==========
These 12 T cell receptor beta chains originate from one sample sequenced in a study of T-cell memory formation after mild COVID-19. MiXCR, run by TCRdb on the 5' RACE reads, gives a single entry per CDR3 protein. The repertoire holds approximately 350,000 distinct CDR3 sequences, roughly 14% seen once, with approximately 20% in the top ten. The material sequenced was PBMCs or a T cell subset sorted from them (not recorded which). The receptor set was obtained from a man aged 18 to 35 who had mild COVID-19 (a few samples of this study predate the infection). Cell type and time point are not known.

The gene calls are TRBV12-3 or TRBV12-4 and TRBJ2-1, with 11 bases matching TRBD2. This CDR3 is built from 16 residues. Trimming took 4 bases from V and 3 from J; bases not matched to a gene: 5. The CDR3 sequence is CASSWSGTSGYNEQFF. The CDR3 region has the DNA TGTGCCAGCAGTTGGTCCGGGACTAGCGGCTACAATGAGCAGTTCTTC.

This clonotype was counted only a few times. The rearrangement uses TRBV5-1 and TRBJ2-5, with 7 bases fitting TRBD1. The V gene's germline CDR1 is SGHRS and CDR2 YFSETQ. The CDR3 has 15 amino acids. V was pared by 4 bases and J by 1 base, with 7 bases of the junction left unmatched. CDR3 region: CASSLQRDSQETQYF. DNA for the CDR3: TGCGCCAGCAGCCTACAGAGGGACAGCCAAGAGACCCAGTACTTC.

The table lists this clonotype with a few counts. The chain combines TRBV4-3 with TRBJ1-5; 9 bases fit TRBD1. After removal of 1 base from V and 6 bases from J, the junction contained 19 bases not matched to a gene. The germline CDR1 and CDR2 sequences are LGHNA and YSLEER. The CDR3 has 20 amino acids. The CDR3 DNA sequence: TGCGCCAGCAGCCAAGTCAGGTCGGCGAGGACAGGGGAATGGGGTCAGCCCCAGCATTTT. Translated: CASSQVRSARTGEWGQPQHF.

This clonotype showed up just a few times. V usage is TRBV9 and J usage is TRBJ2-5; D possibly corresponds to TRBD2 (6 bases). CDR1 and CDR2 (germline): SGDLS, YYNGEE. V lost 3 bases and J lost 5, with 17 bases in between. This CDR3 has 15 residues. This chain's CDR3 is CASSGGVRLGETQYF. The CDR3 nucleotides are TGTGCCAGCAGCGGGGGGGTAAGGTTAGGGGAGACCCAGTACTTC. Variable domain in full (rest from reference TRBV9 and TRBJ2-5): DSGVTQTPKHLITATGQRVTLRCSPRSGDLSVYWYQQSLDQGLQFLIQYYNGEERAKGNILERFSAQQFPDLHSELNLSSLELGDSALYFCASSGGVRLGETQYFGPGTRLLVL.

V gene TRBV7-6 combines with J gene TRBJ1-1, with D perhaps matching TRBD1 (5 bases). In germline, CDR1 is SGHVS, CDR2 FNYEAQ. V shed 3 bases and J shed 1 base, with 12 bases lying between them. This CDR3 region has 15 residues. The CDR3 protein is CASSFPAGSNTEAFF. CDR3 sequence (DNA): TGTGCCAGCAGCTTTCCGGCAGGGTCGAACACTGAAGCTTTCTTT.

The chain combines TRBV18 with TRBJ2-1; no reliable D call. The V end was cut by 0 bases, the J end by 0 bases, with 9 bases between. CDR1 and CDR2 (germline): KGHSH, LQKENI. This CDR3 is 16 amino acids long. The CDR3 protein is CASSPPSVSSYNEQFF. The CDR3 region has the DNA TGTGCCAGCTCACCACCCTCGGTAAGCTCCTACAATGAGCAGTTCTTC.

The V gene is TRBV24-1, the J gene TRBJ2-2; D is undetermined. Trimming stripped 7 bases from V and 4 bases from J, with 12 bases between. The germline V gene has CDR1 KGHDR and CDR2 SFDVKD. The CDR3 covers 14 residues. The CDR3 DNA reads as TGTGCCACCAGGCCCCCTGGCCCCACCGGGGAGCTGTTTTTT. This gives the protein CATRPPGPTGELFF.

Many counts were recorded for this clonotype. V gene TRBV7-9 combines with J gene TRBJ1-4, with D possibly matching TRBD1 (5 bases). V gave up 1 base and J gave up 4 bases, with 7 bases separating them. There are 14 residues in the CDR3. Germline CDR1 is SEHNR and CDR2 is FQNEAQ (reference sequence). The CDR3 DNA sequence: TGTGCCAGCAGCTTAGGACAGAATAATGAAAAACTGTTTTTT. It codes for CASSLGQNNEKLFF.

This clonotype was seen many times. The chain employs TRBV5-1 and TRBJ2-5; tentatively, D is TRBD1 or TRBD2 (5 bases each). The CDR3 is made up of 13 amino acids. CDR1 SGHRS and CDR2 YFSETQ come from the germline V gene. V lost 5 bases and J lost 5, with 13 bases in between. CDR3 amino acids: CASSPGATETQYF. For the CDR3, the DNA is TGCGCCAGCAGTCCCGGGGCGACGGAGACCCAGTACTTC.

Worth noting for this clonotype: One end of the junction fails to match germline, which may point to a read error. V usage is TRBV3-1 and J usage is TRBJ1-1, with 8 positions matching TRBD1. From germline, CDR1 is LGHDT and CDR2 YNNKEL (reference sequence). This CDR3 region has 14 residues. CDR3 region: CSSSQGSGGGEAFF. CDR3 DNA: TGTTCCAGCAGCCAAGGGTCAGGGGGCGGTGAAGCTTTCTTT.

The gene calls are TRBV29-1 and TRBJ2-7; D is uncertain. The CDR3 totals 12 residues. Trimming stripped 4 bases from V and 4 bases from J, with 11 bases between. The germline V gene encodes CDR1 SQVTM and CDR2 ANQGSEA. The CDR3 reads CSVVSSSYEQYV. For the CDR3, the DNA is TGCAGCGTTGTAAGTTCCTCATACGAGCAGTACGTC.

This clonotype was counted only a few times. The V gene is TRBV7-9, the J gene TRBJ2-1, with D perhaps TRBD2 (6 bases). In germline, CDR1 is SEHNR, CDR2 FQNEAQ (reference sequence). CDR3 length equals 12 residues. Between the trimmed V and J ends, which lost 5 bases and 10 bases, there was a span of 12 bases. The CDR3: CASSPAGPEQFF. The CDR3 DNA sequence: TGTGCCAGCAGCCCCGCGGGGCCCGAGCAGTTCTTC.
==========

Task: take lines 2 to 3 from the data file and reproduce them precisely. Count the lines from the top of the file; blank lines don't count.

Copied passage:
The gene calls are TRBV12-3 or TRBV12-4 and TRBJ2-1, with 11 bases matching TRBD2. This CDR3 is built from 16 residues. Trimming took 4 bases from V and 3 from J; bases not matched to a gene: 5. The CDR3 sequence is CASSWSGTSGYNEQFF. The CDR3 region has the DNA TGTGCCAGCAGTTGGTCCGGGACTAGCGGCTACAATGAGCAGTTCTTC.

This clonotype was counted only a few times. The rearrangement uses TRBV5-1 and TRBJ2-5, with 7 bases fitting TRBD1. The V gene's germline CDR1 is SGHRS and CDR2 YFSETQ. The CDR3 has 15 amino acids. V was pared by 4 bases and J by 1 base, with 7 bases of the junction left unmatched. CDR3 region: CASSLQRDSQETQYF. DNA for the CDR3: TGCGCCAGCAGCCTACAGAGGGACAGCCAAGAGACCCAGTACTTC.